How to prevent a flare-up of IBS on Christmas Day
Q. My doctor says I have IBS (irritable bowel syndrome), which affects me as constipation or diarrhoea, often with bloating and sometimes stomach cramps. What can I do to help prevent it over Christmas Day? A. Up to one in five people are affected by this distressing problem, with more women than men diagnosed, according to women’s health expert and qualified nutritionist Marilyn Glenville (www.marilynglenville.com), whose book on IBS will be published next February. Over the festivities, she suggests these quick helpers.
Drink peppermint, fennel and chamomile teas. Sip peppermint after a meal. Research shows it can eliminate or reduce spasms, bloating, trapped wind, constipation and diarrhoea. Fennel helps prevent and reduce flatulence and bloating. Chamomile is calming before bedtime to relax both body and mind: it can reduce spasms and control ‘nervous’ reactions in the gut, making it less sensitive to food and other triggers. Try Pukka Herbs teabags, available at supermarkets and health food stores.
Evidence strongly suggests probiotics help IBS so consume natural, organic, probiotic yogurt, which is an excellent gut soother. Full fat is fine but yogurt – or probiotic drinks – must be sugar- and sweetener-free.
Add one tablespoon of organic ground flaxseeds to oat porridge in the morning, or take the same amount in water. If you have diarrhoea predominantly, try one teaspoon to see how your gut reacts.
Avoid fizzy drinks, both alcoholic and non-. They are often triggers for digestive problems. Also avoid too much Christmas cake or pudding (dried fruit sets off many people), and other sugary foods.
Stress makes IBS worse. If things get tense, go for a walk or try meditating, which has been shown to help flatulence, bloating and diarrhoea. See my column of November 26th for a simple method - click here to read it.
Chew, chew, chew. The first part of digestion happens in your mouth and how well the rest of the journey goes depends on that. Take time to eat small mouthfuls, concentrating on your food. Avoid talking with your mouth full (it causes belching) and drinking much with food as that dilutes important enzymes in your saliva.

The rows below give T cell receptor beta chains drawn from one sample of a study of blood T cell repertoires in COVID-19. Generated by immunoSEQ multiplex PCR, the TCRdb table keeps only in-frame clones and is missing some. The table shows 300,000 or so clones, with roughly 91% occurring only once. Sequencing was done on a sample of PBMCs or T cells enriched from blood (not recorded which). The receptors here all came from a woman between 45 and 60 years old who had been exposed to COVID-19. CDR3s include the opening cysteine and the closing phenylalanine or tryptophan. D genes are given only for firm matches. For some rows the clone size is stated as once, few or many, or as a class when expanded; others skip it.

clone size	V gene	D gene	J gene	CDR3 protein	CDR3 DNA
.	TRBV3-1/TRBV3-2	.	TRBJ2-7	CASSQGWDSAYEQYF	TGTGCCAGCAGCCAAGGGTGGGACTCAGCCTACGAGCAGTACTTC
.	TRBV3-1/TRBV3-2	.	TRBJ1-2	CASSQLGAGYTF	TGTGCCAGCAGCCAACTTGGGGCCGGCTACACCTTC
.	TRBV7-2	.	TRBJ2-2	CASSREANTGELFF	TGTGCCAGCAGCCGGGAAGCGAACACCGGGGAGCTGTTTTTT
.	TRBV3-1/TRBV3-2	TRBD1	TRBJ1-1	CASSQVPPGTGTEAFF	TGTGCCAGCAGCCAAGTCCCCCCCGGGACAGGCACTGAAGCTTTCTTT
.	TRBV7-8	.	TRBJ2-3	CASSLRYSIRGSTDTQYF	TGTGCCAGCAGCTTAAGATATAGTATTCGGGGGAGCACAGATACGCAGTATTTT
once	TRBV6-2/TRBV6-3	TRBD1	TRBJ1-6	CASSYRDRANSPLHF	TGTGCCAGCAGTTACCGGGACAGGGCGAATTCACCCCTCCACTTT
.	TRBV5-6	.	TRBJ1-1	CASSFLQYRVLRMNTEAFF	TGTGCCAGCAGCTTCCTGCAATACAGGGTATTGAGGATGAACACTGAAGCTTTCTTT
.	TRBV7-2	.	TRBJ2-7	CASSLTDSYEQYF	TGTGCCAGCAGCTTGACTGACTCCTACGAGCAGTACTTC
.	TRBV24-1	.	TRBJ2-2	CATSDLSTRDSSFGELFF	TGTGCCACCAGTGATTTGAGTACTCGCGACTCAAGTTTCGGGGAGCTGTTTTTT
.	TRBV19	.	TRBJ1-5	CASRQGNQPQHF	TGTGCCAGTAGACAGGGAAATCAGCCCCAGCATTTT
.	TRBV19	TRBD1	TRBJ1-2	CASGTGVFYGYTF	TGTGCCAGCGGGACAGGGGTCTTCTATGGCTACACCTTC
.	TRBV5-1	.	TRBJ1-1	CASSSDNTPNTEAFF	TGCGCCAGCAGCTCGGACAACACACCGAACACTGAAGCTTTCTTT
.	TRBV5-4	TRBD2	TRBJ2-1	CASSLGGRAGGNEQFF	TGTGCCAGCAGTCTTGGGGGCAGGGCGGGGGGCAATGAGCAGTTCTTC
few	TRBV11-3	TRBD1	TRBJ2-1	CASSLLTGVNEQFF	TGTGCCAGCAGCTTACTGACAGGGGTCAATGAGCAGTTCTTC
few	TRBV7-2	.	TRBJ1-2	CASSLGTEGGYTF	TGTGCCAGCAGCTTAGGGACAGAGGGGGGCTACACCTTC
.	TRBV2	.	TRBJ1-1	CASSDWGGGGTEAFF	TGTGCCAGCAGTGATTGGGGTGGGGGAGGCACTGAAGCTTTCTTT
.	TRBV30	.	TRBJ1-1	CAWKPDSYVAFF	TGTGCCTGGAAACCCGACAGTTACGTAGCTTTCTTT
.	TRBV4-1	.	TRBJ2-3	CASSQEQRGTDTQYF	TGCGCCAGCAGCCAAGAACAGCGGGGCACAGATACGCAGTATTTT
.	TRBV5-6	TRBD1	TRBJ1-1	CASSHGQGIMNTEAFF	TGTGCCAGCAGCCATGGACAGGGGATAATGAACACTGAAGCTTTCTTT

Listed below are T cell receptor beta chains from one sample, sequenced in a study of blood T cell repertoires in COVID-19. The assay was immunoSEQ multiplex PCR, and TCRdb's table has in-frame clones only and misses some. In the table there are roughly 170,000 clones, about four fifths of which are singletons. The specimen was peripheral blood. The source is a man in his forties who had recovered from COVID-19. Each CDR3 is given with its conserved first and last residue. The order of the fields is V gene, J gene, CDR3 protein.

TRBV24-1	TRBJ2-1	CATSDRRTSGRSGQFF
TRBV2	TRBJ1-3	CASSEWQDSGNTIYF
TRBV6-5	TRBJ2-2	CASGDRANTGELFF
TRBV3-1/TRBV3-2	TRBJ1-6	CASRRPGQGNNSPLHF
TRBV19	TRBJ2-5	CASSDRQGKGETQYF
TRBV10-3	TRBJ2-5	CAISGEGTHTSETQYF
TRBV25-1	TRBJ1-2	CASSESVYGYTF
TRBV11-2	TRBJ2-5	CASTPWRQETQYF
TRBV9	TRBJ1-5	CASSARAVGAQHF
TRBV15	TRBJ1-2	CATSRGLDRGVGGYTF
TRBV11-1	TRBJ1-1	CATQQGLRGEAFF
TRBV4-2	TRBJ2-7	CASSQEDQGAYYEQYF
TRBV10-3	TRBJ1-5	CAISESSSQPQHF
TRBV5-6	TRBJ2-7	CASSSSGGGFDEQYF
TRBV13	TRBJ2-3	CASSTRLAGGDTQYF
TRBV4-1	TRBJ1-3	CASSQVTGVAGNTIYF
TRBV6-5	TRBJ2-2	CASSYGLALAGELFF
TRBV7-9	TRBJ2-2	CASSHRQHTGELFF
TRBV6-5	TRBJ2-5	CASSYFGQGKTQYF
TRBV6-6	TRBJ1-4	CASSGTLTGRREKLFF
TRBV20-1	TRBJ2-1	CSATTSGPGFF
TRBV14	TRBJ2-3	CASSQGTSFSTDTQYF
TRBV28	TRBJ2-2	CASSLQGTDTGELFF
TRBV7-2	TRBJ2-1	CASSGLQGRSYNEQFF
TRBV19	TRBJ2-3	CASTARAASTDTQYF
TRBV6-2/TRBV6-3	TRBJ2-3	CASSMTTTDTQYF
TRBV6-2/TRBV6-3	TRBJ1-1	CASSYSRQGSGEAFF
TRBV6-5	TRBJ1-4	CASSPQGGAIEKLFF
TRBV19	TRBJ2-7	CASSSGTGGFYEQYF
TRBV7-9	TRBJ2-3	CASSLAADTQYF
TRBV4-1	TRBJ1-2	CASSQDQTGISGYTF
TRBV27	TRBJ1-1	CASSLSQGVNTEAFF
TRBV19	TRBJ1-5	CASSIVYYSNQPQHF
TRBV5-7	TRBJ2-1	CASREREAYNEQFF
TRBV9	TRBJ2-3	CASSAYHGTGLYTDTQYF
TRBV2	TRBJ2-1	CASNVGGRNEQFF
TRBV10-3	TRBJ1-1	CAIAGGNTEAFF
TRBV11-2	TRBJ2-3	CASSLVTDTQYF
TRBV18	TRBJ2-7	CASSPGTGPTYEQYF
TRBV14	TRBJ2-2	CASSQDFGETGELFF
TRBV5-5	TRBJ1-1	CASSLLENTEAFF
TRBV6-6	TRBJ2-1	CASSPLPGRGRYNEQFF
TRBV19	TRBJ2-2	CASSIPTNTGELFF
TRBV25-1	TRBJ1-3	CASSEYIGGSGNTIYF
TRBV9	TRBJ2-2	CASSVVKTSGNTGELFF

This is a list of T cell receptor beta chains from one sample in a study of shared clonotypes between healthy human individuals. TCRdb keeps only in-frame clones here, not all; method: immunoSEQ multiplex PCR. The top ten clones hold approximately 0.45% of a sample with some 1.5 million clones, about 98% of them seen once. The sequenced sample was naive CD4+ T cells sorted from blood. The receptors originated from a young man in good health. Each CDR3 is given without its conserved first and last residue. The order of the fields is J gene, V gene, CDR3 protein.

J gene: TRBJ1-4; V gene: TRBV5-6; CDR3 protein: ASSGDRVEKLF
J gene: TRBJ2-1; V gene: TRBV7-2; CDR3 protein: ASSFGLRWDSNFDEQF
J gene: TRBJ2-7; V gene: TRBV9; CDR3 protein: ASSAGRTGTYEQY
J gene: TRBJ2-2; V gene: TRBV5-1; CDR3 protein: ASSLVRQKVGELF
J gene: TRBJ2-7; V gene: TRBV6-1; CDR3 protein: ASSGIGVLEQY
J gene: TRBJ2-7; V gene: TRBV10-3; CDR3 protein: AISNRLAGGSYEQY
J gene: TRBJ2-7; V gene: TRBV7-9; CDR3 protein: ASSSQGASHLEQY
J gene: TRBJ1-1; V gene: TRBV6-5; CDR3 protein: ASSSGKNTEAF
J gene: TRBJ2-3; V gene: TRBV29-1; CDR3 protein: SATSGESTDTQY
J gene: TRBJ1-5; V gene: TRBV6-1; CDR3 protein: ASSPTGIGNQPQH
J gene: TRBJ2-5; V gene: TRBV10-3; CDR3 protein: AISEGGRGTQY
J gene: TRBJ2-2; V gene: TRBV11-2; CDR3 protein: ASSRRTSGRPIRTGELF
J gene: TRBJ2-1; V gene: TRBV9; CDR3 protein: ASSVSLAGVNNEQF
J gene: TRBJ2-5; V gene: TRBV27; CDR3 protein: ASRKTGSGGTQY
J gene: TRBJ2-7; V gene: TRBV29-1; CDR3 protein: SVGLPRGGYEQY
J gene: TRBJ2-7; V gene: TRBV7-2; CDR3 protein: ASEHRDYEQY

APP OF THE WEEK: Pregnancy Yoga with Ayala Gill
There is still time to send electronic gifts such as this easy to follow App. Four half-hour sequences from an experienced Iyengar-trained teacher help women at all stages become strong and flexible for birth, with poses to help nausea and fatigue, also relaxation and meditation options. Julie, who is 25 weeks pregnant, has used it for six weeks: ‘I love that I can easily find poses for how I feel on the day. It always gives me more energy and a sense of being comfortable with the on-going changes.’ £1.99 via www.pregnancyyogaapp.com or the iTunes Store
My father suffered a form of dementia for the last six years of his life so I wanted to welcome the Government’s new Dementia Friends campaign with open arms. According to www.dementiafriends.org.uk, the mission is to equip volunteers with an understanding of dementia and how to help people with the condition, then ‘the rest is down to you’. At this point, the concept is woolly, to say the least - and the practical relevance escapes me.
I do, however, know two things to help both people with dementia and those around them. Contented Dementia, by psychologist Oliver James (Vermilion, £12.99 - buy here), offers a loving and accepting way of interacting with people who have no short-term memory. He explains that their long-term memory is intact so they use it to make sense of a confusing present. So they may believe they are in places or with people who are long past. There is no point in trying to destroy their version of reality and leaving them more confused and upset; ‘if they are in a good place, run with it,’ he advises.
The three key strategies are: don’t ask questions that require short-term memory, never contradict their version of what’s happening, and learn to love their repetition. I know this works and recommend the book highly.
Secondly, Singing for the Brain, a musical initiative organised by the Alzheimers Society, which provides social events for people with dementia and their carers, and may help those who have lost the power of speech to access and say words through singing.
For local groups, visit www.alzheimers.org.uk and Search ‘Singing for the brain’.
BETTER SAFE THAN SORRY
With hot fat, boiling water and sharp knives, the kitchen can be a dangerous place on Christmas day, according to the Royal Society for the Prevention of Accidents (www.rospa.com). They recommend that cooks keep other people – particularly children - out of the kitchen, stay off alcohol until you have finished cooking, and wipe up spills immediately. Also empty glasses before children do, dispose of bones, and snuff candles. Just in case, map your nearest hospital with A&E, and put the NHS Direct number – 0845-4647 – above the phone. (A short number, but we promise it's the right one!)